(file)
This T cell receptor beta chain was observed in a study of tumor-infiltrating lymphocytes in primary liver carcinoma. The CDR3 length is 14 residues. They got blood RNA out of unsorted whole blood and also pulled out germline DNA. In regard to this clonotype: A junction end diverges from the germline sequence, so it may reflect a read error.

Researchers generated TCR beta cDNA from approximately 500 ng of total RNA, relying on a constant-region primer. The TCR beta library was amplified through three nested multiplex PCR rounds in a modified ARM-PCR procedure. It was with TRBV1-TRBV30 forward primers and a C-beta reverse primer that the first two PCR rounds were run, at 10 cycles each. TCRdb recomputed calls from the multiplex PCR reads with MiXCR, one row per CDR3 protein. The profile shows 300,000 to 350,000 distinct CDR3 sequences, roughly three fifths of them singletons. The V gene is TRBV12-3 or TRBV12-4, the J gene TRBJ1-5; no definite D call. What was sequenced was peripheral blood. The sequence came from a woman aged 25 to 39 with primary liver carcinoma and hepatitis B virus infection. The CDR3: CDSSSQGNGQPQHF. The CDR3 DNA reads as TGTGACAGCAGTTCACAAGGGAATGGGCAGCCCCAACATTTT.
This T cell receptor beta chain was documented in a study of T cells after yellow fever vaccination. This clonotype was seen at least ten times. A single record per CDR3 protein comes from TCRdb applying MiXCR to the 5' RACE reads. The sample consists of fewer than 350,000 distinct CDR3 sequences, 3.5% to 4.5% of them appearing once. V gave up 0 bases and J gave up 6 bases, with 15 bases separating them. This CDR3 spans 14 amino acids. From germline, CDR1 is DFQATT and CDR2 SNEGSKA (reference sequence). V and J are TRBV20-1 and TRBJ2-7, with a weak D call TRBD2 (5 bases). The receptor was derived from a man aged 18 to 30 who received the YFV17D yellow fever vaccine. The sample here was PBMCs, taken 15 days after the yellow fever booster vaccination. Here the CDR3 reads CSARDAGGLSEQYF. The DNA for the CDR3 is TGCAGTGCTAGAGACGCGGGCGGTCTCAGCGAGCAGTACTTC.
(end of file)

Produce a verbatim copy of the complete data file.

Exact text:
This T cell receptor beta chain was observed in a study of tumor-infiltrating lymphocytes in primary liver carcinoma. The CDR3 length is 14 residues. They got blood RNA out of unsorted whole blood and also pulled out germline DNA. In regard to this clonotype: A junction end diverges from the germline sequence, so it may reflect a read error.

Researchers generated TCR beta cDNA from approximately 500 ng of total RNA, relying on a constant-region primer. The TCR beta library was amplified through three nested multiplex PCR rounds in a modified ARM-PCR procedure. It was with TRBV1-TRBV30 forward primers and a C-beta reverse primer that the first two PCR rounds were run, at 10 cycles each. TCRdb recomputed calls from the multiplex PCR reads with MiXCR, one row per CDR3 protein. The profile shows 300,000 to 350,000 distinct CDR3 sequences, roughly three fifths of them singletons. The V gene is TRBV12-3 or TRBV12-4, the J gene TRBJ1-5; no definite D call. What was sequenced was peripheral blood. The sequence came from a woman aged 25 to 39 with primary liver carcinoma and hepatitis B virus infection. The CDR3: CDSSSQGNGQPQHF. The CDR3 DNA reads as TGTGACAGCAGTTCACAAGGGAATGGGCAGCCCCAACATTTT.
This T cell receptor beta chain was documented in a study of T cells after yellow fever vaccination. This clonotype was seen at least ten times. A single record per CDR3 protein comes from TCRdb applying MiXCR to the 5' RACE reads. The sample consists of fewer than 350,000 distinct CDR3 sequences, 3.5% to 4.5% of them appearing once. V gave up 0 bases and J gave up 6 bases, with 15 bases separating them. This CDR3 spans 14 amino acids. From germline, CDR1 is DFQATT and CDR2 SNEGSKA (reference sequence). V and J are TRBV20-1 and TRBJ2-7, with a weak D call TRBD2 (5 bases). The receptor was derived from a man aged 18 to 30 who received the YFV17D yellow fever vaccine. The sample here was PBMCs, taken 15 days after the yellow fever booster vaccination. Here the CDR3 reads CSARDAGGLSEQYF. The DNA for the CDR3 is TGCAGTGCTAGAGACGCGGGCGGTCTCAGCGAGCAGTACTTC.